• “I don’t really train anymore, I only swim 3-4 times per week, run 3 times 15km and ride twice per week with the pro-cycling team at Bouval”.

Retiring from the sport means different things to different people. Jean still trains more than most “elite age-groupers” and I am sure that he would easily do 8:30 again now at the age of 53 – if he would race again. 

  • “I’m the most tested triathlete in Ironman – it doesn’t matter if I am 8th or 15th – they always test me”.

Jean trained and raced clean but has the genetics of a race horse. In the Ironman races they typically always test #1-2 and then pick a random person among the pro’s – and it was always Jean that had to take the random test. 

Jean is an amazing person for the sport in Belgium and is now coaching kids and adults in NATO triathlon club in the evenings and still working full time during daytime as an accountant.

Hopefully, he will come back and race Hawaii one more time in 2023 when he turns 60 and I look forward to, once again, race together and to run in Speedos down Alli Drive speaking German in the week leading up to the race. We need to make sure that the Americans continue to think that it’s the Germans that visually pollute their vacation in Kona – it’s a tradition!

Hang Loose!

Caught Red Handed – ARGON18 Gallium Pro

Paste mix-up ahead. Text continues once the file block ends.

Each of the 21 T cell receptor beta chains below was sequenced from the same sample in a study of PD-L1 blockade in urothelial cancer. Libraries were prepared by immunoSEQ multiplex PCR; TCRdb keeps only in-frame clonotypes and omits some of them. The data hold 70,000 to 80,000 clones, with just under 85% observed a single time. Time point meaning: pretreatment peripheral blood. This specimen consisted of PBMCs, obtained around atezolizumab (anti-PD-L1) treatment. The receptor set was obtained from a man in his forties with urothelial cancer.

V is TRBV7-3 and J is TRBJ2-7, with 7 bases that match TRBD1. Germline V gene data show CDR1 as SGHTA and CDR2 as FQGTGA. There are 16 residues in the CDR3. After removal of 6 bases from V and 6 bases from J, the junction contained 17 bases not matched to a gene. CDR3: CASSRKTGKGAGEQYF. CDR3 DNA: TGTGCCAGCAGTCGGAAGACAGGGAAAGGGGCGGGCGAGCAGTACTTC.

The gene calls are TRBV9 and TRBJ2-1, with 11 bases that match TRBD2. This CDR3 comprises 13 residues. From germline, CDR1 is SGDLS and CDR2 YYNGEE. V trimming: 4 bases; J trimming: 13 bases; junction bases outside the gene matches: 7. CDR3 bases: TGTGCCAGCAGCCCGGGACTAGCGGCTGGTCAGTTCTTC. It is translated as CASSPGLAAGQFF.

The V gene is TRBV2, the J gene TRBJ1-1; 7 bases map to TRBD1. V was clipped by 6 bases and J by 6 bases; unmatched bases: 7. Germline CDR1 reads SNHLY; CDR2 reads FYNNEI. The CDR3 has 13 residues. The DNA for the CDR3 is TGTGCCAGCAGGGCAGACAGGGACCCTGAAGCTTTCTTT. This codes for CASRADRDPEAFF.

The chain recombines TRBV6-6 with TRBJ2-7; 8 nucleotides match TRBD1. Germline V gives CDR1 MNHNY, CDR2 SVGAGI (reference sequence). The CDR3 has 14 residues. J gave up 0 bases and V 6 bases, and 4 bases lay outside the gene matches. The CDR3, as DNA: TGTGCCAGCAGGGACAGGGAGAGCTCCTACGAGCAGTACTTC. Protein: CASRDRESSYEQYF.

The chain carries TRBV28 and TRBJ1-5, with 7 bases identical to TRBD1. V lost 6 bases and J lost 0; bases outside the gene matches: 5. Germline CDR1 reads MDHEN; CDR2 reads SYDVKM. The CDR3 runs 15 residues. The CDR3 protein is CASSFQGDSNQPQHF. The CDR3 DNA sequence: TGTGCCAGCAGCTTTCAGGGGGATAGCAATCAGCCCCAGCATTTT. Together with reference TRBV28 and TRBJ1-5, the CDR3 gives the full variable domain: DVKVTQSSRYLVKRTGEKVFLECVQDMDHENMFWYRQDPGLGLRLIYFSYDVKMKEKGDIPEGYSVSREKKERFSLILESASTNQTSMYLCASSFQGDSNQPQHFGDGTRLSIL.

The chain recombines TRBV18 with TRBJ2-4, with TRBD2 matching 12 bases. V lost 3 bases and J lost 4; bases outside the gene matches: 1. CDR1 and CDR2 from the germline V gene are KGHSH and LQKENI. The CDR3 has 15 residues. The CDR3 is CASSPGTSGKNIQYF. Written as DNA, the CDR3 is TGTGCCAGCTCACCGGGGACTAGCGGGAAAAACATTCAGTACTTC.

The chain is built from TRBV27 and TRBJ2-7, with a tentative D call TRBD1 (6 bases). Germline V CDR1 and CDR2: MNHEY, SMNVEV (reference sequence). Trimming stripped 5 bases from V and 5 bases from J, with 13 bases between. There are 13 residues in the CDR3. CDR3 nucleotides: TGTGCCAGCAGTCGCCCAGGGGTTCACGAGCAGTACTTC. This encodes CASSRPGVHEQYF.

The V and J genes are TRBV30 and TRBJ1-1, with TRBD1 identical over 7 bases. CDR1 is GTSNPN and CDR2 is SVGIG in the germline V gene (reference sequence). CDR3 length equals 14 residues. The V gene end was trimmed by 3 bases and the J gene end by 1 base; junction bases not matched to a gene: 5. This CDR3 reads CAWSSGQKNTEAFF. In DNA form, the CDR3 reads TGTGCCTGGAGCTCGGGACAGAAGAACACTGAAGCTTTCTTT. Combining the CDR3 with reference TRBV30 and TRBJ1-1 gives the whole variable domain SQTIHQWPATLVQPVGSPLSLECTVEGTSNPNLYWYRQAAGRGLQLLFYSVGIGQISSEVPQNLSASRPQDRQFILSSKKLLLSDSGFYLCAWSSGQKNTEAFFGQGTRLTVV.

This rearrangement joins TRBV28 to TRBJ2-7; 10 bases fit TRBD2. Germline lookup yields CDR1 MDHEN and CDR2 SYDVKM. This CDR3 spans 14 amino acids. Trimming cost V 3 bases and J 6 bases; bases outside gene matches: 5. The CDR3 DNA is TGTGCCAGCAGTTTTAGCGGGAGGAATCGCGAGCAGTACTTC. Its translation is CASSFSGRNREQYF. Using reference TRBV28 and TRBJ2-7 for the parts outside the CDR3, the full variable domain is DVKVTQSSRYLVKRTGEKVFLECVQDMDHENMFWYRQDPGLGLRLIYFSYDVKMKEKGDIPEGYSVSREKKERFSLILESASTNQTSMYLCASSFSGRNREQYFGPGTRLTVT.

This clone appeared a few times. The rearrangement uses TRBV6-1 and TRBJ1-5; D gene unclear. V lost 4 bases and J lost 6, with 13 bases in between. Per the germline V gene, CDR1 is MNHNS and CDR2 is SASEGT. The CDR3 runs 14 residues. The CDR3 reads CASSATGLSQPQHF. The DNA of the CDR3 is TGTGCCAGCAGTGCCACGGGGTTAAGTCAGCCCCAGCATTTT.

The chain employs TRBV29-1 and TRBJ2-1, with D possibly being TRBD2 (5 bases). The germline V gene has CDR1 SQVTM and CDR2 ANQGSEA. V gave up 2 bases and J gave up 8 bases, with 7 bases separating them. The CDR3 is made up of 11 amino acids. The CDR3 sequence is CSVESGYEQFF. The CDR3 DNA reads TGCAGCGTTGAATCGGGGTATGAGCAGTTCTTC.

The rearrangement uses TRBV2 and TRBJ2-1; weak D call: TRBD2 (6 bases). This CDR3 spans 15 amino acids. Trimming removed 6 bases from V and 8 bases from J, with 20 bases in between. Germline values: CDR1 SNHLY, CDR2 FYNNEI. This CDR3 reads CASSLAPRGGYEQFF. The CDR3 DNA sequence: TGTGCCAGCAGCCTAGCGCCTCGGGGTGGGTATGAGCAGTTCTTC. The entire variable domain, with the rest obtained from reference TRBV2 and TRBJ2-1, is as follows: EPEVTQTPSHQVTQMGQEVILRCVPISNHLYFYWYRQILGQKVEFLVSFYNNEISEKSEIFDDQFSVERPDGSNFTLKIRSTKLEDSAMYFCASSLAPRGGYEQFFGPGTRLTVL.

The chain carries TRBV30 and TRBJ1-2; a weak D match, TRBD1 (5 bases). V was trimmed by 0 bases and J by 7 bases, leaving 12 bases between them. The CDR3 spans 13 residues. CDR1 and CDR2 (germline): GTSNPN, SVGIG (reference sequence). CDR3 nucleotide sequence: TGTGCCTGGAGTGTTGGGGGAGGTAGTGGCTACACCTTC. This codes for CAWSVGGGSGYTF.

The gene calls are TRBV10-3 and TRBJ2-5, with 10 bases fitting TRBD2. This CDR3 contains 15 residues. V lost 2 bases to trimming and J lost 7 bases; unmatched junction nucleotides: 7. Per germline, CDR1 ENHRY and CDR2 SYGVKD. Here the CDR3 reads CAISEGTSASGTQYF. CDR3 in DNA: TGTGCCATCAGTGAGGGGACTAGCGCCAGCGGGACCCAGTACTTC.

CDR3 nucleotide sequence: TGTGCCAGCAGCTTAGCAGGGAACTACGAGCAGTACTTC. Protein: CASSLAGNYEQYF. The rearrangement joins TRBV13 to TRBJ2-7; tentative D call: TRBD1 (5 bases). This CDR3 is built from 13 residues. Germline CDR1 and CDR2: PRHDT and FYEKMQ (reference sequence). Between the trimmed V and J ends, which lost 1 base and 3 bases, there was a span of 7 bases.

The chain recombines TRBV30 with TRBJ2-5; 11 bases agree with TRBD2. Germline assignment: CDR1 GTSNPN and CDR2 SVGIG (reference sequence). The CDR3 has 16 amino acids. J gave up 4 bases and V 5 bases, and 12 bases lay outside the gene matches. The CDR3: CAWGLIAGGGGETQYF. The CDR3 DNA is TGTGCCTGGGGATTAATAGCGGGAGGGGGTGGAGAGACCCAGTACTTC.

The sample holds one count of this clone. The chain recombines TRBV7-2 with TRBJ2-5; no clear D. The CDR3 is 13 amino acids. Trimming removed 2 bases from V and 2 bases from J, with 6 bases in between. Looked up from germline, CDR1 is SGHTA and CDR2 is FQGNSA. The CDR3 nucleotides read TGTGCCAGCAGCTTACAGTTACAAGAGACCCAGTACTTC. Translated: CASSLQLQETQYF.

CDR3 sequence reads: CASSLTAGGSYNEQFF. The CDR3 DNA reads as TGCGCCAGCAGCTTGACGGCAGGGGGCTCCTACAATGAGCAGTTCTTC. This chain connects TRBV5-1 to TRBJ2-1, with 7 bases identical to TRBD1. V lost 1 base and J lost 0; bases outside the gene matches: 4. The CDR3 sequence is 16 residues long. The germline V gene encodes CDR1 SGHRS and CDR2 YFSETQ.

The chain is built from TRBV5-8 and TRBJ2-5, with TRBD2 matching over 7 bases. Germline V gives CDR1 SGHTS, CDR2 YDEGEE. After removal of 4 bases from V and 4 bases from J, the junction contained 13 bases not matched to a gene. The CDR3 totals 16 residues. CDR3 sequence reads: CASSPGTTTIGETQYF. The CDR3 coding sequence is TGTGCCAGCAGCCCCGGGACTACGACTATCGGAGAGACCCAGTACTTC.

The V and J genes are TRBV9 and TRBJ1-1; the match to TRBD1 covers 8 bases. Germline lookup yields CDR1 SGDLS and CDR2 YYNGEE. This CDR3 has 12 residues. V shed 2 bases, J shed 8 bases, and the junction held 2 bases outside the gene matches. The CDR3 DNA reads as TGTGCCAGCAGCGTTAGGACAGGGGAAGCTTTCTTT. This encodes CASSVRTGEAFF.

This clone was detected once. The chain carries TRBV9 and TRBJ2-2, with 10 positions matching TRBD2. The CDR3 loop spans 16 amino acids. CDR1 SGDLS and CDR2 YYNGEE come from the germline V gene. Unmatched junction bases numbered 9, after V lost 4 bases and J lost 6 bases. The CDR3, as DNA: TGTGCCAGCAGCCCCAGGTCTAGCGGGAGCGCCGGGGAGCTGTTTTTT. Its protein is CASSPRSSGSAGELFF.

After a very positive experiance with the Argon18 E-118 last year I decided not only to upgrade to the new triathlon bike E-119+ this year but also get the Krypton XRoad to be able to put on some fat tires on and ride the rough winter roads.

All this was well planned and the bikes are on their way. Then something not planned happened – I was offereed to buy a Gallium Pro from last year – used only one season by the Scandinavian ARGON18 Team. 

What could I do? – how could I resist? The Gallium Pro arrived today and while unpacking my wife comes home for lunch (which I did not expect) and finds me in the bedroom unpacking.

Oopss…. How do I explain that there are two more on the way and that you really need to have three bikes (at least). 

Anyone needs a Pinarello Dogma 60.1 only 5 years old? It’s a great bike – don’t get me wrong, but after trying out ARGON18 I really don’t need other bikes. Or perhaps I should keep it as a spare…at the country house….just in case…. 

Some keep their bikes in the basement, some on the street – I like to keep them close and safe (thank you AnnCatrine for being a understanding wife 😉

Happy riding and remember that there is always room for one more Argon18!

// The bike collector

Road Rage


I actually enjoy many aspects of getting older. One is that I don’t get so upset anymore.